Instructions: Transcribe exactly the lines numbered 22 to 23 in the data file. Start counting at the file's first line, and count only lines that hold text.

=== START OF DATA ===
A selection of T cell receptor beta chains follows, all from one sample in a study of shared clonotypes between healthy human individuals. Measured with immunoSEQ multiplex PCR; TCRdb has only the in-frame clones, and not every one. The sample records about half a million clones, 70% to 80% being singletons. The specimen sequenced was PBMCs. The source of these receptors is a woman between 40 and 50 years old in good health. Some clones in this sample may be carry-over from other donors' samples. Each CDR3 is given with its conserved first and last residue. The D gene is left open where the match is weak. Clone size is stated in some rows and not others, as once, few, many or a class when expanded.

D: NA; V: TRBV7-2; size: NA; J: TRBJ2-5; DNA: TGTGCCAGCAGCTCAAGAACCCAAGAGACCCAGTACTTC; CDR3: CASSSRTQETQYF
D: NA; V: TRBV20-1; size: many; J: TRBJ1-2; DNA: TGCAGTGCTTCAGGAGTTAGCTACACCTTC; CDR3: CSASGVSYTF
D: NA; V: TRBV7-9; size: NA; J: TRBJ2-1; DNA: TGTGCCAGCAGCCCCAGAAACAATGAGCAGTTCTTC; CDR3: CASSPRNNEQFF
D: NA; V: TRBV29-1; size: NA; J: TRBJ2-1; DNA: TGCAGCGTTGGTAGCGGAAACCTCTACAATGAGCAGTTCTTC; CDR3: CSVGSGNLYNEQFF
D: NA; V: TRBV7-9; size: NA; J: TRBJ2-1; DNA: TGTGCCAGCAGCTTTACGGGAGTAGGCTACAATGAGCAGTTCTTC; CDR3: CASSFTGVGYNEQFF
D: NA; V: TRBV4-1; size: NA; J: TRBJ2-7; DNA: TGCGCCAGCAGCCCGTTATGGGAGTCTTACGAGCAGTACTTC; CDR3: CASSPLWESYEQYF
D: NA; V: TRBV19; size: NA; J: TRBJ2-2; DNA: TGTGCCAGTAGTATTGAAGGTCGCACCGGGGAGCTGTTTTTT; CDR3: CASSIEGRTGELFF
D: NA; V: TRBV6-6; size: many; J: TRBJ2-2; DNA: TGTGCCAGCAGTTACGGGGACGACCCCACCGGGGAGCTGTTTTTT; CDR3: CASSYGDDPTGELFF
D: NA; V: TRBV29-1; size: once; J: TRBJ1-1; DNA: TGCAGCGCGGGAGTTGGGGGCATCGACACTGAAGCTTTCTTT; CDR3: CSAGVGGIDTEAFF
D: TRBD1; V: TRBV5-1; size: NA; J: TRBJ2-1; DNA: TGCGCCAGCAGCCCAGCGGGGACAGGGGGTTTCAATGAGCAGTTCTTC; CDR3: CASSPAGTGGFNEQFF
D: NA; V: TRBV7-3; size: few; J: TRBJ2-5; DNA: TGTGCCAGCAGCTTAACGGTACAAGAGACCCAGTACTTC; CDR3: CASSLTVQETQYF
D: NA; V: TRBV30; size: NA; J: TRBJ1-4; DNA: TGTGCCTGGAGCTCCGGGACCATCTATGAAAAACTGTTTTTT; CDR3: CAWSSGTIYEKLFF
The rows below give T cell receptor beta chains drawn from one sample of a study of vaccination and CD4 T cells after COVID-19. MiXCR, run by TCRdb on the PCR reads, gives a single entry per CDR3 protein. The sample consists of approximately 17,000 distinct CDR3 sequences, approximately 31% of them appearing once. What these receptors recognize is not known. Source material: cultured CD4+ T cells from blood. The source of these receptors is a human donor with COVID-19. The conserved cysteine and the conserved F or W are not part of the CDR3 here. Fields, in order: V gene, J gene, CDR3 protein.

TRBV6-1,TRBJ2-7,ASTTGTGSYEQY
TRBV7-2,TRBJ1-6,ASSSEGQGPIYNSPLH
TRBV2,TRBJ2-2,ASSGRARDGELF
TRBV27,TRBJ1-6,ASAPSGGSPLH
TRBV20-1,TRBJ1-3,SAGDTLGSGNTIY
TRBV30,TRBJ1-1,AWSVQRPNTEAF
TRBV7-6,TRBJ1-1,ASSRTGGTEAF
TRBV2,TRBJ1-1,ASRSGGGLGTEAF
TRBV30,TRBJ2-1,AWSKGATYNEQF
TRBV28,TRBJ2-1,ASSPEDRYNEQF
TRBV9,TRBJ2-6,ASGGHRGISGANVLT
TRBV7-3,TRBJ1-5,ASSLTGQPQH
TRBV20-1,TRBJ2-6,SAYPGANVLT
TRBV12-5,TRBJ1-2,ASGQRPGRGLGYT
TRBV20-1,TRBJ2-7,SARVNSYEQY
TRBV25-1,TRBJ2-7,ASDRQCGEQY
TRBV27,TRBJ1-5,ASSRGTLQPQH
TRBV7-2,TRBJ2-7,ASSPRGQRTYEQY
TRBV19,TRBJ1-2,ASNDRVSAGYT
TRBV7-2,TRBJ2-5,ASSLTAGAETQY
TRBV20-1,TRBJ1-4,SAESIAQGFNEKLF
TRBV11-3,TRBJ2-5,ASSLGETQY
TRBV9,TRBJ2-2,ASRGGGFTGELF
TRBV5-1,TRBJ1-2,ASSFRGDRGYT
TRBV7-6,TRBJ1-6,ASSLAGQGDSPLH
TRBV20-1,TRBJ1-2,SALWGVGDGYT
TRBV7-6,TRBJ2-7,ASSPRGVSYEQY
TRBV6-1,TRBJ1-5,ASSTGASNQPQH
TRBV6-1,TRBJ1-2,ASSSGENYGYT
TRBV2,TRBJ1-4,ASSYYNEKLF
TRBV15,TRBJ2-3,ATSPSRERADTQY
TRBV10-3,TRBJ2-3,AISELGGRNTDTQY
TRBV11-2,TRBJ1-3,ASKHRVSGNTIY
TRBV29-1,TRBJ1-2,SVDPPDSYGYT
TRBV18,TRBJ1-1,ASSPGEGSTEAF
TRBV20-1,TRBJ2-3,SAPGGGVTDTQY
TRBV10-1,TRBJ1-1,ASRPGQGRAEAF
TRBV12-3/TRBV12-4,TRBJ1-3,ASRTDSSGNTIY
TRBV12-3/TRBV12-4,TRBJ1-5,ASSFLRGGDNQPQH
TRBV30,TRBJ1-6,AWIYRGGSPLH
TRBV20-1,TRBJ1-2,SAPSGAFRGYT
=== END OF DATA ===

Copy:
TRBV2,TRBJ1-1,ASRSGGGLGTEAF
TRBV30,TRBJ2-1,AWSKGATYNEQF